Johnny says:

Obviously they're curvy, but their most functional difference from the Line formations is that they have no maximum length (that I've run into). Or to put it another way, they have a single long rank. If you want to guard/block a wide area these might be helpful. They do leave you vulnerable to getting your line broken, but if you're just trying to block enemy scouts that's not a worry. Not commonly used formations, but I do remember liking them in some rare situations.

Bungie says: A wedge formation.

Johnny says:

At first glance this is just a pointy and straight-edged version of the Encirclements, but your units are facing in the opposite direction, concave rather than convex. So if you face the enemy with this formation you are exposing your point man to getting tag-teamed, and things will go downhill from there. If you face away from the enemy, they may get a free shot before your units turn around.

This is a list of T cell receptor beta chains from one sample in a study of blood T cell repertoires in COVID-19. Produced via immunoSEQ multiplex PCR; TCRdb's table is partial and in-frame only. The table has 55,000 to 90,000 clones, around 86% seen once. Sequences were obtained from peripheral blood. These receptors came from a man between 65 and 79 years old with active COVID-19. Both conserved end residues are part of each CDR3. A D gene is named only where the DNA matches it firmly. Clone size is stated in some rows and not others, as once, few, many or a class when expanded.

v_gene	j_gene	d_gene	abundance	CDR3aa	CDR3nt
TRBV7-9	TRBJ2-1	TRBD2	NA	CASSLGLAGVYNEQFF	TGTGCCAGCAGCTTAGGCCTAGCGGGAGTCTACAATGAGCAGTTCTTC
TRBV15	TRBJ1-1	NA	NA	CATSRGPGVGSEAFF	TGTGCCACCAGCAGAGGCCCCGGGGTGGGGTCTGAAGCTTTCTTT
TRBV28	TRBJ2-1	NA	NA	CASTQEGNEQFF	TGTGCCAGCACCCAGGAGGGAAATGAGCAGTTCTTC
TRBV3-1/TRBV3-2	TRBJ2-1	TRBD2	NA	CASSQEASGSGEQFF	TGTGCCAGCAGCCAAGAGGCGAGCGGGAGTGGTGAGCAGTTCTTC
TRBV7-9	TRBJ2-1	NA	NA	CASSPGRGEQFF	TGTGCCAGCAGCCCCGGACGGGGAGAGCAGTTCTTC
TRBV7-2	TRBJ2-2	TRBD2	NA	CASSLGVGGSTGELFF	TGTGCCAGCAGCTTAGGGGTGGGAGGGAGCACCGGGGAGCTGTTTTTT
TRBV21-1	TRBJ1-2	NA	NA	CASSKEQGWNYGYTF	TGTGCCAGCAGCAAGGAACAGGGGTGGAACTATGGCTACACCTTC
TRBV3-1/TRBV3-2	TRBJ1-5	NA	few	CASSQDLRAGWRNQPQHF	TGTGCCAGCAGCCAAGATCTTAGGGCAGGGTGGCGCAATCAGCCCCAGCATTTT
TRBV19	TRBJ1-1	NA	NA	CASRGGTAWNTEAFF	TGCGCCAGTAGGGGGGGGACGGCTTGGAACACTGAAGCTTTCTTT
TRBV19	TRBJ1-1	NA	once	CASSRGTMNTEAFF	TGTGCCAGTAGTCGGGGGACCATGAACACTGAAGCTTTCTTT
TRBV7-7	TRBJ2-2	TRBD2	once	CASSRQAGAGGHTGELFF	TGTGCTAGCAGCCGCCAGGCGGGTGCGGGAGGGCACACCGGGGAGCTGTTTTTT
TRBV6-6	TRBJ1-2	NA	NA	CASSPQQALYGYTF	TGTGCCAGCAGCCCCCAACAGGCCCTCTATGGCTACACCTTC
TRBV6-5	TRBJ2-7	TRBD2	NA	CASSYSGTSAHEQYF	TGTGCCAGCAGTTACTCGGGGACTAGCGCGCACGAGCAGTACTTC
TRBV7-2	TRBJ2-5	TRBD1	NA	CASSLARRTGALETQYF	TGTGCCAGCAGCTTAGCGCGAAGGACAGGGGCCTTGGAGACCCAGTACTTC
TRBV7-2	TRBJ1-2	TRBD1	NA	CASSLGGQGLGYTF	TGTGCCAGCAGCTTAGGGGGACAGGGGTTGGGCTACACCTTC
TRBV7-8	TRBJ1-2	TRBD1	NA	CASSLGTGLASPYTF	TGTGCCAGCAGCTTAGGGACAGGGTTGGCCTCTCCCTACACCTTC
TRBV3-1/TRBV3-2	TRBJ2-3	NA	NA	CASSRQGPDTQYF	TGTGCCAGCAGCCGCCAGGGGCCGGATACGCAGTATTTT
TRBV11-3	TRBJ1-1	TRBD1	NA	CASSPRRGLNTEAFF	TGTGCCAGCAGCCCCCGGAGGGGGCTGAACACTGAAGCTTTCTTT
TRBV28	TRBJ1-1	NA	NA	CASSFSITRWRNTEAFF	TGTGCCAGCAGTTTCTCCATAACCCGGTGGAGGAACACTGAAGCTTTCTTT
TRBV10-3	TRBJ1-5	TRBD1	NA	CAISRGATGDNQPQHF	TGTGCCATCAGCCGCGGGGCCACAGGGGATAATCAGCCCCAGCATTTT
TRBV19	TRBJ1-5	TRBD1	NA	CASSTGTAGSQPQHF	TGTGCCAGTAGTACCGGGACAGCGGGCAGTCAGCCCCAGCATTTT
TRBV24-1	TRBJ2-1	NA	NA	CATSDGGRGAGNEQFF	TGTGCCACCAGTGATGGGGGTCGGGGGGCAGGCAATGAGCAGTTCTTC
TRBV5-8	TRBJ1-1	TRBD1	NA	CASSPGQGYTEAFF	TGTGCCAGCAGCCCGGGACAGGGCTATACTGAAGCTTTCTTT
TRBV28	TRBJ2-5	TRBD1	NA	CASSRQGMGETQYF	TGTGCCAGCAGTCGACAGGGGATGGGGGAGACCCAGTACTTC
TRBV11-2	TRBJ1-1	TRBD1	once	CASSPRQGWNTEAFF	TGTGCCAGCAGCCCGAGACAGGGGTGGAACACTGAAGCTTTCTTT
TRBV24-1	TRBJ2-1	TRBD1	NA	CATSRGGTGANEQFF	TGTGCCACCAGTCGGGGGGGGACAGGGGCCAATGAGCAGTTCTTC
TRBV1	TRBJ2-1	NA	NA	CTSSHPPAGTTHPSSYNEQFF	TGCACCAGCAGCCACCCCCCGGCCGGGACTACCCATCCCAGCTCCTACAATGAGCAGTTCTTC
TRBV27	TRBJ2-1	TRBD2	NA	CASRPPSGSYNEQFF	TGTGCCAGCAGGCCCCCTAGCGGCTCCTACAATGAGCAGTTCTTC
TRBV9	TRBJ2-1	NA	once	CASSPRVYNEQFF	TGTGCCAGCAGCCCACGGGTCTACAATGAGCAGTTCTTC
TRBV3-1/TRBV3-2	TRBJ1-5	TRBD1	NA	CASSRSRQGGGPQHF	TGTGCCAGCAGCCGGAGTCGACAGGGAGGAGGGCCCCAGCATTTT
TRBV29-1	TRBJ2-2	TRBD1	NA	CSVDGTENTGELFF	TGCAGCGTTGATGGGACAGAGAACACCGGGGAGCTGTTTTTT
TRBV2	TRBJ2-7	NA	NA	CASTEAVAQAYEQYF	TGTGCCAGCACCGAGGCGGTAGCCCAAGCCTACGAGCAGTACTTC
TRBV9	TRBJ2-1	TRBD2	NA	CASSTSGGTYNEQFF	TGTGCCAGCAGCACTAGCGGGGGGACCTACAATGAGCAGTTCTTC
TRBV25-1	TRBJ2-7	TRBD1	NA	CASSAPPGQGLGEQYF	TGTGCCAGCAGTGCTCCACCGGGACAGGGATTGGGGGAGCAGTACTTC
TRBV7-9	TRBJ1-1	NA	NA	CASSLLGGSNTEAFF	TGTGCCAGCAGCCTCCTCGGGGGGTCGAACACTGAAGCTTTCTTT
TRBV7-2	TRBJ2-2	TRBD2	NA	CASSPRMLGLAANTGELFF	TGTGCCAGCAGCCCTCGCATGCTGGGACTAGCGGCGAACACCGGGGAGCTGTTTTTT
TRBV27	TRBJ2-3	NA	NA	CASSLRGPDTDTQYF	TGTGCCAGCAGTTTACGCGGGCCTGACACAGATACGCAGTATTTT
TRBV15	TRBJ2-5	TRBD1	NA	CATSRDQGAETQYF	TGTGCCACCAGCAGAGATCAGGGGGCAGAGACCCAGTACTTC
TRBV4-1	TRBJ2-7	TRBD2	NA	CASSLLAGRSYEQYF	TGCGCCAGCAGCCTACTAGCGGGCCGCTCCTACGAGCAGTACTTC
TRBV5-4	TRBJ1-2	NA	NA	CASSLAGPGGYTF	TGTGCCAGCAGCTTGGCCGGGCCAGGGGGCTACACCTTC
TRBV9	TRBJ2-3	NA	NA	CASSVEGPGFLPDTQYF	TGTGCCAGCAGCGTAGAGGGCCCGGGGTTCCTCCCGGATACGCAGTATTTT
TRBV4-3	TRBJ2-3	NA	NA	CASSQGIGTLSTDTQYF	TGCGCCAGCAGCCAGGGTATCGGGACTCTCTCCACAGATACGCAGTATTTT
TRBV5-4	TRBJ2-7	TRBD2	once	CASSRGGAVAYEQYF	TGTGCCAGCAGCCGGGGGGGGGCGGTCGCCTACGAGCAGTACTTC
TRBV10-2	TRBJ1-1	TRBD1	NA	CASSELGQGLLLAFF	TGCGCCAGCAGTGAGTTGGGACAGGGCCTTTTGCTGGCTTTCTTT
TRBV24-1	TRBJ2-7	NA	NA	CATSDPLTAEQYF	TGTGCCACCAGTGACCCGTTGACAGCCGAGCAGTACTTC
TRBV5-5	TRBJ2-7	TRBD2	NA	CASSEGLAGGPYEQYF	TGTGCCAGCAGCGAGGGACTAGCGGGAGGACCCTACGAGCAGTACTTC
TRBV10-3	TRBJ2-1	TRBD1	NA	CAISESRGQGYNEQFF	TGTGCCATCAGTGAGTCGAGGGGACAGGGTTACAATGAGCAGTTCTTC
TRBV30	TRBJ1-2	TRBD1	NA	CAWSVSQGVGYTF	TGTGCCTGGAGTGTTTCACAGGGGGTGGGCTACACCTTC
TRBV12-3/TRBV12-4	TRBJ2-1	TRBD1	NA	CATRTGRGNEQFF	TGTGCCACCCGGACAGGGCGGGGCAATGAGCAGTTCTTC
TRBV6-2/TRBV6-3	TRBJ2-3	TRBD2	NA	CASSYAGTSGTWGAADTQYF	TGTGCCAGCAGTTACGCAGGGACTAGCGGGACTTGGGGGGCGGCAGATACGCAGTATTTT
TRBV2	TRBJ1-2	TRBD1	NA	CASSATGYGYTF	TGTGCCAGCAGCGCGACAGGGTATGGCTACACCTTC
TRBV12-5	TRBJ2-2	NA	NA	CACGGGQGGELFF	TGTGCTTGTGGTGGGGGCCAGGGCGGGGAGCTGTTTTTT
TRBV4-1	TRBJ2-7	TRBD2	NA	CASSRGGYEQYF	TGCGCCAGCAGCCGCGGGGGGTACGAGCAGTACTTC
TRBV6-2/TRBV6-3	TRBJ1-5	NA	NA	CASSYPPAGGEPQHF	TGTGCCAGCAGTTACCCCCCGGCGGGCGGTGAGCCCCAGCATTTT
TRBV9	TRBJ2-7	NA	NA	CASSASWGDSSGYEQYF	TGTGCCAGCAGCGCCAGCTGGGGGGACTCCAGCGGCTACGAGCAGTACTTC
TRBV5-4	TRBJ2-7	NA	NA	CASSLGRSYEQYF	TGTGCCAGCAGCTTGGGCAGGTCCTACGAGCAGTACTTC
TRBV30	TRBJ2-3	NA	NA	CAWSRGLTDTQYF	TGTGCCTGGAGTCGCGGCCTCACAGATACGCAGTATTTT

Conceivably this formation could be used for guarding a competitive multiplayer objective if you have some terrain to block the open end of the wedge. It does seem to beg to be used as a "flying wedge" to help get a mobile objective or some fragile unit from point A to point B, but IMO that's a disaster waiting to happen.

Bungie says: Duh.....

Johnny says:

A purely defensive formation, sometimes useful in competitive multiplayer for guarding objectives. Since you don't "waste" any units in the interior of the formation, it covers a good area to help deny weak probes from tagging the objective. But if any one of your units is killed then the enemy can easily get in and tag.